Directed and executive produced by Susanne Bier and created and written for television by David E. Kelley, who also serves as showrunner, the HBO limited series The Undoing follows Grace (Nicole Kidman) and Jonathan Fraser (Hugh Grant), a couple with a seemingly perfect life until the revelation of secrets and lies threatens to undo it all. When a violent death changes everything, Grace must figure out what that means for her family and how to pick up the pieces.
During this 1-on-1 interview with Collider, Édgar Ramírez, who plays NYPD Detective Joe Mendoza, talked about the experience he had when reading these scripts, what he liked about his character, how his background as a journalist informs his approach to the roles that he plays, whether we can ever really know somebody’s truth, and even wondering whether his own character could be involved in the mystery of it all.
COLLIDER: When this project came your way, what were you told about it? Did you know much about it when you started reading it, or did you get to experience those reveals the same way that the viewers do?
EDGAR RAMIREZ: I had a total reveal experience. When Nicole [Kidman] and Susanne Bier, our director, sent me the scripts, I had no idea. I knew that it was a love story gone wrong and that there was a crime but I didn’t know much. I was actually discovering everything as I was reading, and I couldn’t stop. I had to read all of the episodes.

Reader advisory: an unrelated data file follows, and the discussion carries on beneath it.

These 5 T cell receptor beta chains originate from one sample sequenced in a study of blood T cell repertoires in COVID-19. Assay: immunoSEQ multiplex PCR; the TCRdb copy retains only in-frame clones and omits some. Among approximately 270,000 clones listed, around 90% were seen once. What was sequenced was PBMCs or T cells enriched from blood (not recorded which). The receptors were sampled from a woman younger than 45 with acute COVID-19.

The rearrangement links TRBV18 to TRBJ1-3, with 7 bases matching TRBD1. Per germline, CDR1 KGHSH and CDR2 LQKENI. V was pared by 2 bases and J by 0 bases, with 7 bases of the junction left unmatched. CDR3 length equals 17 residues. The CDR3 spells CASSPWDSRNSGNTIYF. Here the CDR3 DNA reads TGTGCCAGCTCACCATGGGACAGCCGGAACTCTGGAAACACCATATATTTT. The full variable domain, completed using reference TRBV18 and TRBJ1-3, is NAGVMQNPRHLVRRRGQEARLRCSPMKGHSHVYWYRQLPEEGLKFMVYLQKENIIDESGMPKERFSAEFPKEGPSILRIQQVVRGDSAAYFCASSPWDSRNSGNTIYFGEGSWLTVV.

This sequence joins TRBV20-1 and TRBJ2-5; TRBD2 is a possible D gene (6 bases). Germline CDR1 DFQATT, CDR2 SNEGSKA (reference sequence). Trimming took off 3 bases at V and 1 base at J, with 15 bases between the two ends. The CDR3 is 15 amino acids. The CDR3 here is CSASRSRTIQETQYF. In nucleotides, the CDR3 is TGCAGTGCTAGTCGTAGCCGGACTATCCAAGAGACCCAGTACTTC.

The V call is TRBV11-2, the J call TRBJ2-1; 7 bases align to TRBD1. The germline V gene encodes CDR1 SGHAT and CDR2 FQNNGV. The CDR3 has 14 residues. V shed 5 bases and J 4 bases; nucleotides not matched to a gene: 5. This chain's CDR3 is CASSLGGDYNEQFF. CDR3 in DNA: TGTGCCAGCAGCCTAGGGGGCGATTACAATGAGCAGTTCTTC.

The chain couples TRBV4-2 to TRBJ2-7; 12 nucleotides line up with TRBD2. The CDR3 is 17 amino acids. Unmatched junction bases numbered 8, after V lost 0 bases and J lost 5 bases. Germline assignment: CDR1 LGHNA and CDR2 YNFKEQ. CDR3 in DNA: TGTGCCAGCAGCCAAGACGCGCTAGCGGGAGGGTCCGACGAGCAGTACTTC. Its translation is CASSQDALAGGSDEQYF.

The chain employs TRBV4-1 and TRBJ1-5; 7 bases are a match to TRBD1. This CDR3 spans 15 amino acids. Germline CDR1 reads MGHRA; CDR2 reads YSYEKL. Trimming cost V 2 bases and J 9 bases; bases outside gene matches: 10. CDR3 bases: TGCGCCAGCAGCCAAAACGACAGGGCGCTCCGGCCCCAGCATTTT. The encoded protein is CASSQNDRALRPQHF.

What did you like about your character? Were there things about him that you found most interesting?
RAMIREZ: I’m very inquisitive. I’m a journalist. That’s what I did before I became an actor, so I relate to the inquisitive element that my character Joe Mendoza has, along with the obsession with searching for the truth. In the end, we’ll never find out the truth but what we try to do in our lives is to find it. The truth is not a static, flat thing and it’s not a picture. Especially when we deal with human emotions, we do it with the human experience. It’s more of a sphere that has different faces. While one is being hit by light, the other one stays in the shadows and keeps moving. That is something that we find in this story, not only related to the crime that takes place but it also has to do with the characters trying to find out if they really know everything they think they knew about the people that are closest to them. The show somehow places the question, do we really know the people that are closest to us? Do we know all of their truths? Should we know their truths? Are we ever gonna know somebody’s truths completely? That, for me, was fascinating. My character is the objective eye that’s there trying to make sense out of this puzzle but he’s also sucked into another search that goes beyond the professional seeking of the truth, as a police officer. He gets sucked into the sexual energy and the complications of the drama that he’s investigating.
Do you feel like your background as a journalist informs how you approach all of your characters? Does it influence the way you dig into them before you play somebody?